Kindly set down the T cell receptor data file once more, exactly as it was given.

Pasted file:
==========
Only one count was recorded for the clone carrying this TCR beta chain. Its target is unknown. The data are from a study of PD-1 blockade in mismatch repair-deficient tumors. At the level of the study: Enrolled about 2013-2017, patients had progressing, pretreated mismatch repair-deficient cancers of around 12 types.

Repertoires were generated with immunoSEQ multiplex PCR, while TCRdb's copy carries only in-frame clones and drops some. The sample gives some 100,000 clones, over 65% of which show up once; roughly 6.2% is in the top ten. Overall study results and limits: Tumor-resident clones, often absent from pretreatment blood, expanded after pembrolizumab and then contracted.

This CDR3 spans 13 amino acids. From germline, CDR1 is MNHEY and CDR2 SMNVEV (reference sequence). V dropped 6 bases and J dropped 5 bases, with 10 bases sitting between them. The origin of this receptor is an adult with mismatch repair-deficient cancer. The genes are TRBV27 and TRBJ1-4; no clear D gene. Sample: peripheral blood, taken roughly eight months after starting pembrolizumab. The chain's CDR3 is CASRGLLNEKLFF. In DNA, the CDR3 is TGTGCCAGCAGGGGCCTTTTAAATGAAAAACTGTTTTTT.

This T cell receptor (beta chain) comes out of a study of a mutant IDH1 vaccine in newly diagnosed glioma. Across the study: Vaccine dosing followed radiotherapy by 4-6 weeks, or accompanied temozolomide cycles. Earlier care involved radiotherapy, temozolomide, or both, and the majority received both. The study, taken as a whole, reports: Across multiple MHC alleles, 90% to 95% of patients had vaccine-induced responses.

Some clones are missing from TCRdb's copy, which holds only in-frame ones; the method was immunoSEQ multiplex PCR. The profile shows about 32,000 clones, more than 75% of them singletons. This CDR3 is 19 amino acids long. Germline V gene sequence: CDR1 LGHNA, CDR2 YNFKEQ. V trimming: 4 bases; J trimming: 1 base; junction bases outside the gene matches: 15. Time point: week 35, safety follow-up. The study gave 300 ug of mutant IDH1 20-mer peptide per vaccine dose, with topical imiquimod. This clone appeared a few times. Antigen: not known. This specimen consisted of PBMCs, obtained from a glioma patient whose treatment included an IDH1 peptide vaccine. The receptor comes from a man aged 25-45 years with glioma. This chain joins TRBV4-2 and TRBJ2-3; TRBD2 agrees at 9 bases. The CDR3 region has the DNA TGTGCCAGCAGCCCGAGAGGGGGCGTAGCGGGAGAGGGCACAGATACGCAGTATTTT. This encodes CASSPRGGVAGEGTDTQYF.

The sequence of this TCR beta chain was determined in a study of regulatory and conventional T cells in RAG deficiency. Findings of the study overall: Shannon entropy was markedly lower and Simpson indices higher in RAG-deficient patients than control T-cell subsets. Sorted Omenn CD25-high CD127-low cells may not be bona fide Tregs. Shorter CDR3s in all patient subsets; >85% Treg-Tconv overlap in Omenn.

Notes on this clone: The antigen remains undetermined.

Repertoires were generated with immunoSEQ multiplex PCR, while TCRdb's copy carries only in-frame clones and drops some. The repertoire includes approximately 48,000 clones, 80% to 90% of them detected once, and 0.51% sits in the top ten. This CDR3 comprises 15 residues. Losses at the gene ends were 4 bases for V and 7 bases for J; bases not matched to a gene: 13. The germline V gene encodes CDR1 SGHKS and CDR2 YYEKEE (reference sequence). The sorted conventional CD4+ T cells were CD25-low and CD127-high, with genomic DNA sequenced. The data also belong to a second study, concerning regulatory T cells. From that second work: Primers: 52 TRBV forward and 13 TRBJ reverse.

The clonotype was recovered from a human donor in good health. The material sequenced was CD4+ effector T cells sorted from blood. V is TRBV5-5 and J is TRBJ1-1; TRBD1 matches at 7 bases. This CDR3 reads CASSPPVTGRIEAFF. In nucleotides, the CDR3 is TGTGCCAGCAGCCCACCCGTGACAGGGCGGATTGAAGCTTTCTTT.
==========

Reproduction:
Only one count was recorded for the clone carrying this TCR beta chain. Its target is unknown. The data are from a study of PD-1 blockade in mismatch repair-deficient tumors. At the level of the study: Enrolled about 2013-2017, patients had progressing, pretreated mismatch repair-deficient cancers of around 12 types.

Repertoires were generated with immunoSEQ multiplex PCR, while TCRdb's copy carries only in-frame clones and drops some. The sample gives some 100,000 clones, over 65% of which show up once; roughly 6.2% is in the top ten. Overall study results and limits: Tumor-resident clones, often absent from pretreatment blood, expanded after pembrolizumab and then contracted.

This CDR3 spans 13 amino acids. From germline, CDR1 is MNHEY and CDR2 SMNVEV (reference sequence). V dropped 6 bases and J dropped 5 bases, with 10 bases sitting between them. The origin of this receptor is an adult with mismatch repair-deficient cancer. The genes are TRBV27 and TRBJ1-4; no clear D gene. Sample: peripheral blood, taken roughly eight months after starting pembrolizumab. The chain's CDR3 is CASRGLLNEKLFF. In DNA, the CDR3 is TGTGCCAGCAGGGGCCTTTTAAATGAAAAACTGTTTTTT.

This T cell receptor (beta chain) comes out of a study of a mutant IDH1 vaccine in newly diagnosed glioma. Across the study: Vaccine dosing followed radiotherapy by 4-6 weeks, or accompanied temozolomide cycles. Earlier care involved radiotherapy, temozolomide, or both, and the majority received both. The study, taken as a whole, reports: Across multiple MHC alleles, 90% to 95% of patients had vaccine-induced responses.

Some clones are missing from TCRdb's copy, which holds only in-frame ones; the method was immunoSEQ multiplex PCR. The profile shows about 32,000 clones, more than 75% of them singletons. This CDR3 is 19 amino acids long. Germline V gene sequence: CDR1 LGHNA, CDR2 YNFKEQ. V trimming: 4 bases; J trimming: 1 base; junction bases outside the gene matches: 15. Time point: week 35, safety follow-up. The study gave 300 ug of mutant IDH1 20-mer peptide per vaccine dose, with topical imiquimod. This clone appeared a few times. Antigen: not known. This specimen consisted of PBMCs, obtained from a glioma patient whose treatment included an IDH1 peptide vaccine. The receptor comes from a man aged 25-45 years with glioma. This chain joins TRBV4-2 and TRBJ2-3; TRBD2 agrees at 9 bases. The CDR3 region has the DNA TGTGCCAGCAGCCCGAGAGGGGGCGTAGCGGGAGAGGGCACAGATACGCAGTATTTT. This encodes CASSPRGGVAGEGTDTQYF.

The sequence of this TCR beta chain was determined in a study of regulatory and conventional T cells in RAG deficiency. Findings of the study overall: Shannon entropy was markedly lower and Simpson indices higher in RAG-deficient patients than control T-cell subsets. Sorted Omenn CD25-high CD127-low cells may not be bona fide Tregs. Shorter CDR3s in all patient subsets; >85% Treg-Tconv overlap in Omenn.

Notes on this clone: The antigen remains undetermined.

Repertoires were generated with immunoSEQ multiplex PCR, while TCRdb's copy carries only in-frame clones and drops some. The repertoire includes approximately 48,000 clones, 80% to 90% of them detected once, and 0.51% sits in the top ten. This CDR3 comprises 15 residues. Losses at the gene ends were 4 bases for V and 7 bases for J; bases not matched to a gene: 13. The germline V gene encodes CDR1 SGHKS and CDR2 YYEKEE (reference sequence). The sorted conventional CD4+ T cells were CD25-low and CD127-high, with genomic DNA sequenced. The data also belong to a second study, concerning regulatory T cells. From that second work: Primers: 52 TRBV forward and 13 TRBJ reverse.

The clonotype was recovered from a human donor in good health. The material sequenced was CD4+ effector T cells sorted from blood. V is TRBV5-5 and J is TRBJ1-1; TRBD1 matches at 7 bases. This CDR3 reads CASSPPVTGRIEAFF. In nucleotides, the CDR3 is TGTGCCAGCAGCCCACCCGTGACAGGGCGGATTGAAGCTTTCTTT.